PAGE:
And yet . . . there is the other side. It's hard to gauge whether he was happy, since he was so far withdrawn from reality, but the smart money would guess he was miserable in his freakishness. Lots of people withdraw from reality, but few have hundreds of millions of dollars at their disposal to propel their weirdness. We accept that great artists sometimes suffer for the sake of their creative powers, and even behave badly. We are not used to them becoming barely recognizable as human. Robbed of a real childhood, he spent the rest of his life trying to get it back, and becoming more and more grotesque in the process. (The Onion, as always, nailed it with their headline: "King of Pop dead at 12." I doubt that he molested those children, but I do think he lusted after their innocence in a manner that was disturbing. None of this was immoral, exactly, though it was repulsive.
So how do you add all that up? Was it worth it? Had a 12-year-old Michael been offered a vision of his future life, would have accepted the whole deal? Unparalleled fame and accomplishment, along with misery, isolation, suspicion, and disgust? Some people would, but I know I would not and, I suspect, neither would Michael. Achievement is pretty empty when you find yourself cut off from the rest of world. It's not the sort of life one would choose. That, I think, is the source of the international mourning – people recognize the tragedy of someone being so poor while being so rich. Now that the awkward man-child is gone, everyone is free to embrace the good things of his life and try to forget, or at least forgive, the shadows. I like to remember him playing the Scarecrow in The Wiz, when he was at the peak of his powers, still recognizable as a black male with magnificent talent and vitality, and not yet transformed into mythological figure, the fey creature with the one white glove.
Saturday, May 23. 2009
In response to Kenny's comments on the primacy of effort:
Saturday, April 11. 2009
So, how do we make decisions, especially moral decisions, in the absence of absolute knowledge?
There is one field of human knowledge that spends almost all its time on this question – the law. In civil and criminal cases, judges and juries are routinely asked to suss out the truth in the face of conflicting claims, and make weighty decisions on the basis of their findings. The court system is designed to be as fair and true as possible while still being pragmatic. What can the law tell us about practical epistemology?
For one, courts use different standards of evidence for different kinds of cases. Thanks to Law & Order and other such courtroom dramas, we're all familiar with the standard of evidence for murder trials: the defendant must be found guilty beyond all reasonable doubt in order to be convicted, and twelve different people must all agree. Lesser standards prevail in most other cases. Many legal principles use the "reasonable man" test: what would any reasonable person conclude, given certain evidence? The important point here is that our standards for evidence vary with the case, and extraordinary measures (e.g. executing someone) must be justified with extraordinary proof (i.e. beyond all reasonable doubt).
The other important concept outlined in the law is burden of proof. The law recognizes that epistemological confusion can justify anything or nothing, depending on your inclination, so it determines ahead of time what course should be taken when insurmountable doubts arise. In nearly all criminal proceedings in the United States, the burden of proof is on the prosecution: if reasonable doubts about a particular case exist, criminal law presumes the person is innocent. (Note that in lots of other non-legal proceedings, the burden of proof is quite different; when a salesman is trying to convince us to buy a used car, the burden of proof is upon the salesman to prove the car is not a lemon, and even the slightest suspicion of problems can be sufficient grounds not to buy the car.) The important point here is that we need to decide what's the reasonable "default" to take with certain kinds of cases.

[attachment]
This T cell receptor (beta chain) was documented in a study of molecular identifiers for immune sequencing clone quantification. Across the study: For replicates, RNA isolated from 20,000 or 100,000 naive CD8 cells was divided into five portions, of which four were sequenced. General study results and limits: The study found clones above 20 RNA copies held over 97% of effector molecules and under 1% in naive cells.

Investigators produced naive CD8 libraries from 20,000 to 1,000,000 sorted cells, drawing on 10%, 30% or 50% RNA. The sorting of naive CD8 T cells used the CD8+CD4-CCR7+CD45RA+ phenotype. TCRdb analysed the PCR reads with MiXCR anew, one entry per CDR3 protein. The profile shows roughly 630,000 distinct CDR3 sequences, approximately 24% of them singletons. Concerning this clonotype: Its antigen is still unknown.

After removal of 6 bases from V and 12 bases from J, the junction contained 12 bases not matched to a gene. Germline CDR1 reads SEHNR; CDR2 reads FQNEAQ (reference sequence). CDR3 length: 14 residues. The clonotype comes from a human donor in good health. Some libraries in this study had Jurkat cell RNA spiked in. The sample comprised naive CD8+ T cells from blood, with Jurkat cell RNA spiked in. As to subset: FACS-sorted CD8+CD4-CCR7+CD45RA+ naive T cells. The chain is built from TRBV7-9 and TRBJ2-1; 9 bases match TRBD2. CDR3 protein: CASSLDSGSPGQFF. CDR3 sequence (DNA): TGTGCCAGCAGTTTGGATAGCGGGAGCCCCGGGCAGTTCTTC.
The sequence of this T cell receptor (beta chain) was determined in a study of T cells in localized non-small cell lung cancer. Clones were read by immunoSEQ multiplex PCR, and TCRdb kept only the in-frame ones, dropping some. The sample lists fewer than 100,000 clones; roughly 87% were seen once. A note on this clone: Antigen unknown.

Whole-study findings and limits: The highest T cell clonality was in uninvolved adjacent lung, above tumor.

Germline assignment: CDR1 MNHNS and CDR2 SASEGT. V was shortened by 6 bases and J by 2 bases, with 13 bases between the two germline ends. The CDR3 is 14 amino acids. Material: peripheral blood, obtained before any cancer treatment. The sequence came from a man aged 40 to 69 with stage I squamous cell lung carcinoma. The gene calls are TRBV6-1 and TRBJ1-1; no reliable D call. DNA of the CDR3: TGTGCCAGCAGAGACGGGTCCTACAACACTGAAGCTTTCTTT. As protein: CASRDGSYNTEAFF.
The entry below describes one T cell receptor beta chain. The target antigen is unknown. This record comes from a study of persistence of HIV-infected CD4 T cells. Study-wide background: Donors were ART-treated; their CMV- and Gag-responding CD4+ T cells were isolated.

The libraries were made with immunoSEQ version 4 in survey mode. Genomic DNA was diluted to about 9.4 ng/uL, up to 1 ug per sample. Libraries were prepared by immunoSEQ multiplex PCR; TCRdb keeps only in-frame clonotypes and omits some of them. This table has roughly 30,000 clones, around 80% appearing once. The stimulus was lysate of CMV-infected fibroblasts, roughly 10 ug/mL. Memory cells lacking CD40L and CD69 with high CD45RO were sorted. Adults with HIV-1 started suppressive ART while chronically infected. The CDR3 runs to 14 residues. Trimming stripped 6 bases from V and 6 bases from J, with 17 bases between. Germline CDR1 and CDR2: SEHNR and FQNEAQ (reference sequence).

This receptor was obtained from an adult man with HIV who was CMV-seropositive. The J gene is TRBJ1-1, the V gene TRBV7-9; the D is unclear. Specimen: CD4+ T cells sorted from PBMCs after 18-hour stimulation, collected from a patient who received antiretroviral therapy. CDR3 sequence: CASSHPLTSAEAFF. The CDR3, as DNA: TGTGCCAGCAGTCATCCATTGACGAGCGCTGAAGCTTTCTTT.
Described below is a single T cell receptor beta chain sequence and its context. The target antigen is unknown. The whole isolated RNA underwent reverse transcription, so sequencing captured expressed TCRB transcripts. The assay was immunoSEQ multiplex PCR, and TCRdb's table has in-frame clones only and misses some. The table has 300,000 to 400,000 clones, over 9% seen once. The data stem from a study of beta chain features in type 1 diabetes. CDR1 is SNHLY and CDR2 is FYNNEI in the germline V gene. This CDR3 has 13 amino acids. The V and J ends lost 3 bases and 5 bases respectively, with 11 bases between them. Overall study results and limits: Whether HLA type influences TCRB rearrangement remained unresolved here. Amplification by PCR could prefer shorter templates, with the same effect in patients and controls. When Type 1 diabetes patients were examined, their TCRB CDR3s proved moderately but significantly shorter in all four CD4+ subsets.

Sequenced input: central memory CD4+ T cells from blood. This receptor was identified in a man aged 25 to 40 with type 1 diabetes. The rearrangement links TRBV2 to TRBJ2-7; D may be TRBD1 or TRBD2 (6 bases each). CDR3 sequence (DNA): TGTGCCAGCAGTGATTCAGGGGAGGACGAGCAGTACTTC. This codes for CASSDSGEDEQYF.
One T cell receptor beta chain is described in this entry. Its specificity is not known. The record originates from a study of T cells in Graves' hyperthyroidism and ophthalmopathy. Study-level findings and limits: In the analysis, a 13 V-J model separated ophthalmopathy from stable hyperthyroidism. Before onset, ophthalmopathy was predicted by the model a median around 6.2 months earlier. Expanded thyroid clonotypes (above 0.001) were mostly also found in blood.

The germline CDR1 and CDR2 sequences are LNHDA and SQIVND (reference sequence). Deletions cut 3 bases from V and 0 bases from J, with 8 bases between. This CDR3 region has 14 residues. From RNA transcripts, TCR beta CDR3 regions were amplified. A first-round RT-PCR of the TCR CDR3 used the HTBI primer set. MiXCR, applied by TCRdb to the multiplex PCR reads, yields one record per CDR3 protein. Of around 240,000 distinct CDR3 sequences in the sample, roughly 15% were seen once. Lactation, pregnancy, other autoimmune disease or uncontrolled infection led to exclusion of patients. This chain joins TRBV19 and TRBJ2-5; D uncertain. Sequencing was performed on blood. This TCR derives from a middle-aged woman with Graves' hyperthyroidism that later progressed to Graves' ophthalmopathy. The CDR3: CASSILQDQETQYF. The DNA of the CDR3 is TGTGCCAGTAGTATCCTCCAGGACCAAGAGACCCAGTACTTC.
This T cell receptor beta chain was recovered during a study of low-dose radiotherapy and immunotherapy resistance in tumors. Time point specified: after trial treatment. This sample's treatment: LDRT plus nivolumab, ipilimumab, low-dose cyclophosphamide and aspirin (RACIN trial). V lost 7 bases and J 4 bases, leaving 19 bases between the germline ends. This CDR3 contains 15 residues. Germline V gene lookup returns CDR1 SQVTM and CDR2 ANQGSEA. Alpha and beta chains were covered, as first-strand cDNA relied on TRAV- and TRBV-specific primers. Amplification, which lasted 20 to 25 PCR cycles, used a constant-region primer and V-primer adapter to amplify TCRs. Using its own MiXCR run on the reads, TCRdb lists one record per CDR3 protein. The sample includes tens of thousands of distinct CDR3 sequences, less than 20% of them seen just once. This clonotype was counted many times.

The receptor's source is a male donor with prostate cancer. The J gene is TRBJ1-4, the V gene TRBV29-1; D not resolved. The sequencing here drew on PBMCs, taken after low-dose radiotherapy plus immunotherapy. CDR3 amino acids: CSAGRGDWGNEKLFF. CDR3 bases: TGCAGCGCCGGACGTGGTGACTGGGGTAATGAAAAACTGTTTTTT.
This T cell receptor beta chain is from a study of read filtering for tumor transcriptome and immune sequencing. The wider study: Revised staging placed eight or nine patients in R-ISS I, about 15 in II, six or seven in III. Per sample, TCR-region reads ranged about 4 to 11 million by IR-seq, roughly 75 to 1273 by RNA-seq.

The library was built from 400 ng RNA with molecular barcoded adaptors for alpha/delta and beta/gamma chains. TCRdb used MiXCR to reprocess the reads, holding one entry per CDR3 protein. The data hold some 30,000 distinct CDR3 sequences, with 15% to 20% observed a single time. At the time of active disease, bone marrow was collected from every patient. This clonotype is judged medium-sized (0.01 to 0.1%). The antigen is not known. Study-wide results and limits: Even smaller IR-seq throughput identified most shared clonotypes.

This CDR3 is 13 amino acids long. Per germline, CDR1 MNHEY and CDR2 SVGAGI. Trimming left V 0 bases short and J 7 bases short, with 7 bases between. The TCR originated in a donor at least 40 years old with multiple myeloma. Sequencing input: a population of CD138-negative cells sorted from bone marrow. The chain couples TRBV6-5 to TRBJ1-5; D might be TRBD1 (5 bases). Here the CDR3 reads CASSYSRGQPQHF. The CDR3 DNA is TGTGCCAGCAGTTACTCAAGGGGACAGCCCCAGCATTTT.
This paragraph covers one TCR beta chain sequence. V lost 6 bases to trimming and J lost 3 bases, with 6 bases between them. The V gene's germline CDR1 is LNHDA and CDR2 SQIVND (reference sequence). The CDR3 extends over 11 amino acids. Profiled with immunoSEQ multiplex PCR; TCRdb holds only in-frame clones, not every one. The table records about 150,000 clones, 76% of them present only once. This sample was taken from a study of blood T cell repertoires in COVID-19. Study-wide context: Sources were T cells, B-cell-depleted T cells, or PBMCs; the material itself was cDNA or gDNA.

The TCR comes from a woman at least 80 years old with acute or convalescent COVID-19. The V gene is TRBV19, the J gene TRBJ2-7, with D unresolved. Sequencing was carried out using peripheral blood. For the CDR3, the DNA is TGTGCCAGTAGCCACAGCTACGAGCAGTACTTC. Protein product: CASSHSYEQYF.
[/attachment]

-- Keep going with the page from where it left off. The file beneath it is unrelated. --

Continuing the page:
Does any of this help with our ethical questions of helping the poor? The standard of evidence required is going to vary with just how big a claim you make about our moral responsibilities to alleviate poverty. If you say everyone should give a little bit to help the poor, then you can probably get away with the simple "fed people are better than starving people" argument. If you are going to claim (as Kenny did) that everyone has an infinite duty to help the poor, to the extent that they should give away everything until they live in poverty themselves . . . well, that's going to demand a pretty high standard of evidence. It almost certainly flunks the "reasonable man" test; a grand jury would probably approve of pressing murder charges against a man who stands by and watches a girl drown in a pond, but would never dream of prosecuting someone for not giving to Oxfam. The prevailing "reasonable" position is that giving to the poor is good, but superogatory. And, I believe, the burden of proof is upon Kenny to prove that it's otherwise.
Again, none of this proves that Kenny is wrong about helping the poor. Principles of law are often not the same as principles of ethics, nor should they be. I just want to make it clear that I'm not hiding behind an epistemological fog. Reasonable standards of practical evidence do not demand the ethical standard that Kenny is proposing, at least with the rationale he has presented so far.
In his comments, Kenny writes: